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Meet Kathy Babcock, New People and Their Experiences Fuel Her Passion

By Megan Murdock Krischke, contributor

“What I love about working as a recruiter with Club Staffing is that every day is different, and there is always something exciting happening,” remarked Kathy Babcock, senior recruiter. “I enjoy meeting new people and hearing all about their different experiences.”

Kathy Babcock, senior recruiter Club Staffing

“Many of my travelers send me photos so I get to experience, vicariously, the places they visit,” she continued. “One of my favorites is a photo from a traveler in Alaska who visited a hotel that was made entirely out of ice--even the beds were made out of ice!”

Babcock has worked in Club Staffing’s office in Boca Raton, Fla., for more than nine years. She helps connect physical therapists, occupational therapists, medical technicians and imaging and lab professionals with short-term travel assignments in top medical facilities around the country.

“I think new allied health travelers often discover that working as a traveler really is different from working a permanent position,” she commented. “Also, they tend to be pleasantly surprised at how accommodating our agency is in the services we offer, and how we take care of everything so that almost all they have to do is show up and go to work.”

“I’d say my seasoned travelers really enjoy the flexibility of getting to choose when they work and many of them stay in it because they love the adventure.  I have a medical tech who has been with me since August 2005. She often says that she just can’t stay in one place for long and that she likes the money,” Babcock added.

It is unusual to find allied health travelers who have been on the road for a decade, however, because many will eventually fall in love with a certain area and take a permanent position so they can stay.  Babcock notes she has seen more travelers opt to stay in the San Francisco Bay Area than any other region in the country.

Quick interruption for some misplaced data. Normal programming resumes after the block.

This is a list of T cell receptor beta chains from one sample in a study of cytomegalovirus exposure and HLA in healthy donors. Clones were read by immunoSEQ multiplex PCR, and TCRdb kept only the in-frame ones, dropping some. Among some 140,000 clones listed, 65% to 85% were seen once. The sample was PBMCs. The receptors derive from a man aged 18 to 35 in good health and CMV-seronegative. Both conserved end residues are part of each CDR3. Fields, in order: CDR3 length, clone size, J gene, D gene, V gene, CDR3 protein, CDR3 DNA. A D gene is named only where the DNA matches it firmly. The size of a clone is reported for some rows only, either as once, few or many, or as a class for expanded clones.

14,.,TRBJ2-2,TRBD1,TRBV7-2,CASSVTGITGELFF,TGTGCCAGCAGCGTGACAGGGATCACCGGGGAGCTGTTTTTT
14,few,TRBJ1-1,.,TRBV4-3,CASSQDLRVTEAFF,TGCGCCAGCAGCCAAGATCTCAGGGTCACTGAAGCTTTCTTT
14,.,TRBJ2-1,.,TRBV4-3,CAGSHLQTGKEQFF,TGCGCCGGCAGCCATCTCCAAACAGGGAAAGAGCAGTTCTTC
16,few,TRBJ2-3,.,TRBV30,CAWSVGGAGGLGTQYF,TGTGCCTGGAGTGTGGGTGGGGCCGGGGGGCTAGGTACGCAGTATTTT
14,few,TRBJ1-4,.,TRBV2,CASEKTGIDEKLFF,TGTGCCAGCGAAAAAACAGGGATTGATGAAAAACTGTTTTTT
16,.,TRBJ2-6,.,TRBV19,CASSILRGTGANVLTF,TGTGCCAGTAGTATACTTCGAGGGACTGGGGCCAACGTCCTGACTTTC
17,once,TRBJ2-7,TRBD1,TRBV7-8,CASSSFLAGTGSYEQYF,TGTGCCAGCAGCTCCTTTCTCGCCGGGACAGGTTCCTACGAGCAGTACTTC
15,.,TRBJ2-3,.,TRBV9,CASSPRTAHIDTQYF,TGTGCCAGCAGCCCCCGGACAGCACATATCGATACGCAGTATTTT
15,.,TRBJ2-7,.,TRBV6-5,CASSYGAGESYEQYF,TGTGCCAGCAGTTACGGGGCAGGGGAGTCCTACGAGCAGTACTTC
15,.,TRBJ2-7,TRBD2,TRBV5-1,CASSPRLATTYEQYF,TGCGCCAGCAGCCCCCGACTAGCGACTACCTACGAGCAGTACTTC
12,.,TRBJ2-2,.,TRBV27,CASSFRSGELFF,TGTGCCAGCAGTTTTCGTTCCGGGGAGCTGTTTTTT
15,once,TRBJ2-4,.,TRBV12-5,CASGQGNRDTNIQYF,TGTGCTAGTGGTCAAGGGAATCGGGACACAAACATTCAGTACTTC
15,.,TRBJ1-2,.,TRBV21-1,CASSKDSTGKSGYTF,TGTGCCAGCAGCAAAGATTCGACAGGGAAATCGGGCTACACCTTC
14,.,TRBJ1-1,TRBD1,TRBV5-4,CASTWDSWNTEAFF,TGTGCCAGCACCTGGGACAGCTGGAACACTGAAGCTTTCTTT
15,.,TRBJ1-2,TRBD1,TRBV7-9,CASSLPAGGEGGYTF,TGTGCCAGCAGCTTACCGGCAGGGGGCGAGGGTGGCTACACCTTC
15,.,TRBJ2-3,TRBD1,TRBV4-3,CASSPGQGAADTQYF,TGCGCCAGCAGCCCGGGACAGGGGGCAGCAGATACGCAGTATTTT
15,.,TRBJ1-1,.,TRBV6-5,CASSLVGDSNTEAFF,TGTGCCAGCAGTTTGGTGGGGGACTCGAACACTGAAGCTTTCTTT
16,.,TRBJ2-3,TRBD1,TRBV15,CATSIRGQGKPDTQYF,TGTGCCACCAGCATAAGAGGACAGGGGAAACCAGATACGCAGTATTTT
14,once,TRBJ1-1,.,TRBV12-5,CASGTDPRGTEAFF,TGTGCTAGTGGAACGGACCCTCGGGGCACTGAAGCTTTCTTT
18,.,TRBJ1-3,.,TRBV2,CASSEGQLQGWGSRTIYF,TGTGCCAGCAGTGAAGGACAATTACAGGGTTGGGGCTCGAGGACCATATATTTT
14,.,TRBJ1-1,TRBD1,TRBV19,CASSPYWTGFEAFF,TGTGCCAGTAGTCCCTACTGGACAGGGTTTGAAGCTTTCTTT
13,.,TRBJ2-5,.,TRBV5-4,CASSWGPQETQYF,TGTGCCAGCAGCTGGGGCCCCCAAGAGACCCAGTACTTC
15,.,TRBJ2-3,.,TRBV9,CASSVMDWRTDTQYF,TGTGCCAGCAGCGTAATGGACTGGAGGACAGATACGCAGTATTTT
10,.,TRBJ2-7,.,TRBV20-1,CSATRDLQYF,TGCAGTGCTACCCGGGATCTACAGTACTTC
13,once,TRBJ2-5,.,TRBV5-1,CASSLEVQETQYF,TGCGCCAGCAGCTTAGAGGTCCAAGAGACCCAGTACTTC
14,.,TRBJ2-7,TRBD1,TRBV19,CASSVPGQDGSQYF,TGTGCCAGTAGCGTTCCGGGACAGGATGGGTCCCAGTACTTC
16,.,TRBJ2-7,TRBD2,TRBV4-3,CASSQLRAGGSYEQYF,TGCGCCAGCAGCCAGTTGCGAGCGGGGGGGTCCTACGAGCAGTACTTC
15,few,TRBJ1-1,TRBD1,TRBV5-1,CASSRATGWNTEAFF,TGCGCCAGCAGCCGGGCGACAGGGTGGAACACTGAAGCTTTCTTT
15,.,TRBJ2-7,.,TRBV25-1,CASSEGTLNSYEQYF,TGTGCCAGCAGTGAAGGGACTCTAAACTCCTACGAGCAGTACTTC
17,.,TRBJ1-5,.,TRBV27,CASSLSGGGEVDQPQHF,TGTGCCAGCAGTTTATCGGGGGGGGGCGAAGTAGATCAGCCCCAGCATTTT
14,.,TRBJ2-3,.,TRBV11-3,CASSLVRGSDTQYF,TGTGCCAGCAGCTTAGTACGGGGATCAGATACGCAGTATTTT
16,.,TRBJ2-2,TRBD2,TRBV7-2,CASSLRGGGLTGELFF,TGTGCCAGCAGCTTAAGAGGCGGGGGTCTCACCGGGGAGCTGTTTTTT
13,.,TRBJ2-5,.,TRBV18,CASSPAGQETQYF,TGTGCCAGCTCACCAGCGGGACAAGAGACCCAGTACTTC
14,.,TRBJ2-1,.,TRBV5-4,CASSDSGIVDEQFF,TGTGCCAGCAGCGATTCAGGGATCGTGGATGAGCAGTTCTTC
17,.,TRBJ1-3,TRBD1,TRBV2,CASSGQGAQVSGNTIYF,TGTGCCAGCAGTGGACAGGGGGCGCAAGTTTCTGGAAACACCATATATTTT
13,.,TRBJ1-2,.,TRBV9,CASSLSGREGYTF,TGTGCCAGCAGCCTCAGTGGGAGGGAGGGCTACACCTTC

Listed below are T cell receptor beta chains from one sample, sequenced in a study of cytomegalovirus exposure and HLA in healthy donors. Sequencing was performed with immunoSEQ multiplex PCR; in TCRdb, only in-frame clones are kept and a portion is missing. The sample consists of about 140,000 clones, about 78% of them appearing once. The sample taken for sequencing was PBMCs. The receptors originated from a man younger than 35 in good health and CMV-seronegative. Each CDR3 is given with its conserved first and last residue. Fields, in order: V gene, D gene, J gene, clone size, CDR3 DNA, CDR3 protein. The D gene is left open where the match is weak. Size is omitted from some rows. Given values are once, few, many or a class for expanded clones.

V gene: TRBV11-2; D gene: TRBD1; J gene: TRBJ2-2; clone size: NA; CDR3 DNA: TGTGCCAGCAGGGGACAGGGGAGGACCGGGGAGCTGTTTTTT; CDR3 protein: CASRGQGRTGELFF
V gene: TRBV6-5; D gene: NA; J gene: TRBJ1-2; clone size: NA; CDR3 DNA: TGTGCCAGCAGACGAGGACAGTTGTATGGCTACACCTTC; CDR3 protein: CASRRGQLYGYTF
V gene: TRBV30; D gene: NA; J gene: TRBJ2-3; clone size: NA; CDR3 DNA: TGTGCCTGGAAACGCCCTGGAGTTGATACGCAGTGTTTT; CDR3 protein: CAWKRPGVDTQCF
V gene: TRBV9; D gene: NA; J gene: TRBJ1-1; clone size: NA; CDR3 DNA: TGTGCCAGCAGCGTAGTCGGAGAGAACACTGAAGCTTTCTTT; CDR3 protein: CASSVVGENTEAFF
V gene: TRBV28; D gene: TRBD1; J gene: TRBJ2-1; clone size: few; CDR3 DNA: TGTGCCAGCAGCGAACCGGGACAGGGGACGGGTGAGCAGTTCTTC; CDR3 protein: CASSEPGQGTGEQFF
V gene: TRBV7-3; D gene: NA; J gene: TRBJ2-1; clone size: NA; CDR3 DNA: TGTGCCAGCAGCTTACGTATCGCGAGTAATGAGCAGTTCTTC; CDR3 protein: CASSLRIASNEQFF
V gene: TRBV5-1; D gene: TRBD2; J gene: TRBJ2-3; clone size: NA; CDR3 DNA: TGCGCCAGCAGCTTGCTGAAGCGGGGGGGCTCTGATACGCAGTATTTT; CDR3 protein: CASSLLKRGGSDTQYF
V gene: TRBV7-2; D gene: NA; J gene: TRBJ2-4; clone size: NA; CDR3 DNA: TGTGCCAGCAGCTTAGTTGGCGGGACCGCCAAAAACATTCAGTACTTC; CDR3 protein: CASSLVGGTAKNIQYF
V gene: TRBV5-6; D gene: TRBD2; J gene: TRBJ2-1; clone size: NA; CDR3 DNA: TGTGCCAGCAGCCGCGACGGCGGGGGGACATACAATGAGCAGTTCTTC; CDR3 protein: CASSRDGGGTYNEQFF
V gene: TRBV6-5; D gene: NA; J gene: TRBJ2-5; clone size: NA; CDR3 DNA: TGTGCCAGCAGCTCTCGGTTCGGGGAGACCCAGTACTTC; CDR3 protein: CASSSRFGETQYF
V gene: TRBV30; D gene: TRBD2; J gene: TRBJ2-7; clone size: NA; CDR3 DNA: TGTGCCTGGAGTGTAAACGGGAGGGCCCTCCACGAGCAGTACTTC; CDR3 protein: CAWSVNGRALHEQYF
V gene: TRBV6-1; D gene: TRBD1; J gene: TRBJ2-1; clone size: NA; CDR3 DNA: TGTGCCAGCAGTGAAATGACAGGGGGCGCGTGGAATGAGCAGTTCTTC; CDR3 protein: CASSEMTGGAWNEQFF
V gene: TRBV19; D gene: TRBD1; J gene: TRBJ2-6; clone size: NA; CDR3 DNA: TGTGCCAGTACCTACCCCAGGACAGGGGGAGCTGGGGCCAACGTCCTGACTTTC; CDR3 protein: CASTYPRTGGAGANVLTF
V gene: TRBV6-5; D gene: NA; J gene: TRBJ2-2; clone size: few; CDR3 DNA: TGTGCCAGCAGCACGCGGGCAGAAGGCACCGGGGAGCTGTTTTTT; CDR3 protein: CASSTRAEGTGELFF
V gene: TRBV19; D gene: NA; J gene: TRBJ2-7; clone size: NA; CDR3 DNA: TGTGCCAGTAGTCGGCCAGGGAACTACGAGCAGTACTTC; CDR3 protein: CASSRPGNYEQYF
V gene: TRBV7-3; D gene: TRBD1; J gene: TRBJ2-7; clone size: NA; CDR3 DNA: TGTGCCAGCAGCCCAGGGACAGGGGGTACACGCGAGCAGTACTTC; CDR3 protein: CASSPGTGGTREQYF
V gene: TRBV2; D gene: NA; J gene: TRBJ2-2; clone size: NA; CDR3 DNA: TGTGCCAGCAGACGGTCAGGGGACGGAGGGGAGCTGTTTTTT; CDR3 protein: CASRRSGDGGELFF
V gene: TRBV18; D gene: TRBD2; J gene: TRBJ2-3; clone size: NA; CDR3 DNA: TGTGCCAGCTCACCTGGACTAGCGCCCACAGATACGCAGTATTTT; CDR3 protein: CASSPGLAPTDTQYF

Babcock sees one of her main roles as a recruiter as helping people work through the small details that might otherwise stop them from achieving a big dream.

“Often, in the midst of such a big transition, people can be overwhelmed when they hit small bumps,” she explained. “A few years ago, I had a woman who was headed out on her first assignment call me in hysterics because she had learned that if the temperature in the plane was over a certain level, she couldn’t bring her dog on the plane.  I helped her to think through the details and the unlikelihood of that scenario coming to pass.  She later nominated me for an award because I helped her get through this and onto the traveling career she had dreamed of.”

Travel assignments offer an excellent opportunity for allied health professionals to experience new parts of the country and to expand their skills and their ability to work in a variety of settings.

“[Allied] traveling is definitely an adventure and it is a lot of fun,” noted Babcock. “But it isn’t for everybody. It takes a certain kind of person to get into different working environments and do their job. There will always be bumps in the road, and you just have to work through it a day at a time. I always like to be straight with my recruits: ‘You are going to have fun, but you’re also going to have to work.’”

Babcock grew up in Boca Raton and is married with two children.  She enjoys painting, cooking and collecting antiques. She was Club Staffing’s 2007 recruiter of the year.


Send Kathy an e-mail or give her a call at (561) 314-4531, ext. 4531, to find out about the current jobs she has available for allied health travelers. You can also connect with Kathy online on the ClubStaffing.com Facebook page.



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